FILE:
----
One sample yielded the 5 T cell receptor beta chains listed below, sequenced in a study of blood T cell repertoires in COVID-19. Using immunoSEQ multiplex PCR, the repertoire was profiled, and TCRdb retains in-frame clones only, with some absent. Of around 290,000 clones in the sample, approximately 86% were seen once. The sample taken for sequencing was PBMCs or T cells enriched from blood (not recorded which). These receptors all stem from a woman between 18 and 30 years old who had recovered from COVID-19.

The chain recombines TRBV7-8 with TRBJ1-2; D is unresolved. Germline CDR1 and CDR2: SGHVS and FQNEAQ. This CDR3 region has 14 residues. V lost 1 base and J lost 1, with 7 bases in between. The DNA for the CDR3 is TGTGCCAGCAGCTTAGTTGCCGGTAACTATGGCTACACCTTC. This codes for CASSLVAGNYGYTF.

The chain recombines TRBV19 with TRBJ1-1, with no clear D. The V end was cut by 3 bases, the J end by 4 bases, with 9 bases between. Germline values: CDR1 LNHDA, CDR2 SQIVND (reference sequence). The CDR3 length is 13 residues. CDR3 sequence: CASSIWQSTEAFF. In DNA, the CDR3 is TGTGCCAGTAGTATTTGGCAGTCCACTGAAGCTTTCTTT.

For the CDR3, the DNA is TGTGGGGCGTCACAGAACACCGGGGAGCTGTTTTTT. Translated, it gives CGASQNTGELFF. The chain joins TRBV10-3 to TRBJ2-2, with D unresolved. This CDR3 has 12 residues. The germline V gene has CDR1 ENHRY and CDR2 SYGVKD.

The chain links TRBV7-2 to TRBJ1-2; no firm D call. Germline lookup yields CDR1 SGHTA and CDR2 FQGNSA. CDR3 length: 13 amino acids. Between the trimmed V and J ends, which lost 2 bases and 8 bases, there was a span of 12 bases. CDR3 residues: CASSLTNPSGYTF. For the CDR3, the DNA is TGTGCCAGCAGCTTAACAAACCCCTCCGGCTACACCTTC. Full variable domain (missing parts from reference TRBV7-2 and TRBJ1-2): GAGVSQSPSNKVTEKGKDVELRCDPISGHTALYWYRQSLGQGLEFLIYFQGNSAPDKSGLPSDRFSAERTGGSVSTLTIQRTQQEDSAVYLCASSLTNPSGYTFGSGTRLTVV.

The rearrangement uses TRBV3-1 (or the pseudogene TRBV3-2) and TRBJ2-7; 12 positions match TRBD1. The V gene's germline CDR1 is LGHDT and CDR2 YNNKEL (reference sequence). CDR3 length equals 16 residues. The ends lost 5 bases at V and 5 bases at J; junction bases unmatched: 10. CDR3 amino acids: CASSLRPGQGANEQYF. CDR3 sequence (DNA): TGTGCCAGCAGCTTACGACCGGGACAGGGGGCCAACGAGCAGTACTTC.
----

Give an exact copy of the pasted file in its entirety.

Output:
One sample yielded the 5 T cell receptor beta chains listed below, sequenced in a study of blood T cell repertoires in COVID-19. Using immunoSEQ multiplex PCR, the repertoire was profiled, and TCRdb retains in-frame clones only, with some absent. Of around 290,000 clones in the sample, approximately 86% were seen once. The sample taken for sequencing was PBMCs or T cells enriched from blood (not recorded which). These receptors all stem from a woman between 18 and 30 years old who had recovered from COVID-19.

The chain recombines TRBV7-8 with TRBJ1-2; D is unresolved. Germline CDR1 and CDR2: SGHVS and FQNEAQ. This CDR3 region has 14 residues. V lost 1 base and J lost 1, with 7 bases in between. The DNA for the CDR3 is TGTGCCAGCAGCTTAGTTGCCGGTAACTATGGCTACACCTTC. This codes for CASSLVAGNYGYTF.

The chain recombines TRBV19 with TRBJ1-1, with no clear D. The V end was cut by 3 bases, the J end by 4 bases, with 9 bases between. Germline values: CDR1 LNHDA, CDR2 SQIVND (reference sequence). The CDR3 length is 13 residues. CDR3 sequence: CASSIWQSTEAFF. In DNA, the CDR3 is TGTGCCAGTAGTATTTGGCAGTCCACTGAAGCTTTCTTT.

For the CDR3, the DNA is TGTGGGGCGTCACAGAACACCGGGGAGCTGTTTTTT. Translated, it gives CGASQNTGELFF. The chain joins TRBV10-3 to TRBJ2-2, with D unresolved. This CDR3 has 12 residues. The germline V gene has CDR1 ENHRY and CDR2 SYGVKD.

The chain links TRBV7-2 to TRBJ1-2; no firm D call. Germline lookup yields CDR1 SGHTA and CDR2 FQGNSA. CDR3 length: 13 amino acids. Between the trimmed V and J ends, which lost 2 bases and 8 bases, there was a span of 12 bases. CDR3 residues: CASSLTNPSGYTF. For the CDR3, the DNA is TGTGCCAGCAGCTTAACAAACCCCTCCGGCTACACCTTC. Full variable domain (missing parts from reference TRBV7-2 and TRBJ1-2): GAGVSQSPSNKVTEKGKDVELRCDPISGHTALYWYRQSLGQGLEFLIYFQGNSAPDKSGLPSDRFSAERTGGSVSTLTIQRTQQEDSAVYLCASSLTNPSGYTFGSGTRLTVV.

The rearrangement uses TRBV3-1 (or the pseudogene TRBV3-2) and TRBJ2-7; 12 positions match TRBD1. The V gene's germline CDR1 is LGHDT and CDR2 YNNKEL (reference sequence). CDR3 length equals 16 residues. The ends lost 5 bases at V and 5 bases at J; junction bases unmatched: 10. CDR3 amino acids: CASSLRPGQGANEQYF. CDR3 sequence (DNA): TGTGCCAGCAGCTTACGACCGGGACAGGGGGCCAACGAGCAGTACTTC.